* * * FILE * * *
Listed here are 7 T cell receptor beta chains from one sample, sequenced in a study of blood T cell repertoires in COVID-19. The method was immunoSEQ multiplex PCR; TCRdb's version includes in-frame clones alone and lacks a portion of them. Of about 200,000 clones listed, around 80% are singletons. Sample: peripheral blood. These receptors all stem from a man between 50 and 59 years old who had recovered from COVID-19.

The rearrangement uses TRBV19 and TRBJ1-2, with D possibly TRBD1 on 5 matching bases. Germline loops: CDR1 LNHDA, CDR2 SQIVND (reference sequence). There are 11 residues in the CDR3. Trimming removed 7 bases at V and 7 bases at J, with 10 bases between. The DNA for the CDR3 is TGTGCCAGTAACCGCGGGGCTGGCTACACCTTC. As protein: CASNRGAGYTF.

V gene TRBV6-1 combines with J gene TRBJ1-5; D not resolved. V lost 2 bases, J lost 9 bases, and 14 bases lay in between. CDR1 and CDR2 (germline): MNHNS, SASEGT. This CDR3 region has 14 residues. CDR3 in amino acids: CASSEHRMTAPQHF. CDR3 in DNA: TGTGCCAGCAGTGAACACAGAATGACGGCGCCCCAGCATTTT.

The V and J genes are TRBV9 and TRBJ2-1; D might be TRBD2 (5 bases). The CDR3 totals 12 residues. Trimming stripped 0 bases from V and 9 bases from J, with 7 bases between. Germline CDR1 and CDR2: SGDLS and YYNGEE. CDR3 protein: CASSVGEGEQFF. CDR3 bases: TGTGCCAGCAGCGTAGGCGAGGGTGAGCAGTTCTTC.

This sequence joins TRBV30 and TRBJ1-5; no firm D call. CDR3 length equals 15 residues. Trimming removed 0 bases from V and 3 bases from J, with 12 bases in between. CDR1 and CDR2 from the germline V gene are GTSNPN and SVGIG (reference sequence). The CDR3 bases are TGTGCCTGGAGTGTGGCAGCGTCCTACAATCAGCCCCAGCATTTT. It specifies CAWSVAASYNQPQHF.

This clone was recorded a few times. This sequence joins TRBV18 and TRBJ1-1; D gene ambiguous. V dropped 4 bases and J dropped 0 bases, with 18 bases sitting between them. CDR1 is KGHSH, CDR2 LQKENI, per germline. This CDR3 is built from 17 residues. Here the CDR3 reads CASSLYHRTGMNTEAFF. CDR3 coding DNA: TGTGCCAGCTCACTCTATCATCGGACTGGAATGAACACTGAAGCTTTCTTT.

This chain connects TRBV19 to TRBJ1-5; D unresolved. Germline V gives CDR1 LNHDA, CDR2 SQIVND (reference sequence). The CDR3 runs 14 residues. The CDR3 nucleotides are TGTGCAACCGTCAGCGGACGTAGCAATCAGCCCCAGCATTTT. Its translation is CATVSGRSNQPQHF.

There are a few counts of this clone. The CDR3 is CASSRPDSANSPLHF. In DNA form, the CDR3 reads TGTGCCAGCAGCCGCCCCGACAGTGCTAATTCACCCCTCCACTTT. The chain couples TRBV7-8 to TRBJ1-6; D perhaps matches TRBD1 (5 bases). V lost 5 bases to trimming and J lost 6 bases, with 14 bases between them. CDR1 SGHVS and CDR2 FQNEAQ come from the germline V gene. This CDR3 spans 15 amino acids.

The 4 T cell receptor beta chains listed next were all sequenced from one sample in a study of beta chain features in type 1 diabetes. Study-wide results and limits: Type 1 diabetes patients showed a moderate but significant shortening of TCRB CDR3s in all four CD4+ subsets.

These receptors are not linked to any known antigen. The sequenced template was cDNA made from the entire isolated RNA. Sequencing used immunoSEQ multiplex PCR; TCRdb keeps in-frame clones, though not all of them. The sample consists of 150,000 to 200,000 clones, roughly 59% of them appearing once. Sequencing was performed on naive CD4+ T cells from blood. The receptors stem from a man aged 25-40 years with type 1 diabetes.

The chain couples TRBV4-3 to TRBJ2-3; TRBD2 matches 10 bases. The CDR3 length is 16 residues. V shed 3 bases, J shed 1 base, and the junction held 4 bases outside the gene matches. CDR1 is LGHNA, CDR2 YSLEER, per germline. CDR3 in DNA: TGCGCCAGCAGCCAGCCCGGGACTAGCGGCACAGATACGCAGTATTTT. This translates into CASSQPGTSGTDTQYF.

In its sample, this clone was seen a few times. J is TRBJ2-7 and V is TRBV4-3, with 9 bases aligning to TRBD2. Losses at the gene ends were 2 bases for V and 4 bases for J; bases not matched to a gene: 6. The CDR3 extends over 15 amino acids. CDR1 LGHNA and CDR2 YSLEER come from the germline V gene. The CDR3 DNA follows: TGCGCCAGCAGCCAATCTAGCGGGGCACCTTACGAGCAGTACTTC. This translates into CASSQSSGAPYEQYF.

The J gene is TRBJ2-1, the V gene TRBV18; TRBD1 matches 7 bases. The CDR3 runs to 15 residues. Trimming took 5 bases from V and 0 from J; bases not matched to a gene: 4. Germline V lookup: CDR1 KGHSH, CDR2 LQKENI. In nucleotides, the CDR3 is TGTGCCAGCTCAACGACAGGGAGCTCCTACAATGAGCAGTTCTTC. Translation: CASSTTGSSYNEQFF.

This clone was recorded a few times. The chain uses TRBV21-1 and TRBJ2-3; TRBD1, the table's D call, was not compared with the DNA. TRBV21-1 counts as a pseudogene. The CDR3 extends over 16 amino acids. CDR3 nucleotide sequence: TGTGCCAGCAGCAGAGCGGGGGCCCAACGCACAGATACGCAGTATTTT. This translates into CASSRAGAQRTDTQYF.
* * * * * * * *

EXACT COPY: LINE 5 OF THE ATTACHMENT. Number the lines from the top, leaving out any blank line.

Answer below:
This sequence joins TRBV30 and TRBJ1-5; no firm D call. CDR3 length equals 15 residues. Trimming removed 0 bases from V and 3 bases from J, with 12 bases in between. CDR1 and CDR2 from the germline V gene are GTSNPN and SVGIG (reference sequence). The CDR3 bases are TGTGCCTGGAGTGTGGCAGCGTCCTACAATCAGCCCCAGCATTTT. It specifies CAWSVAASYNQPQHF.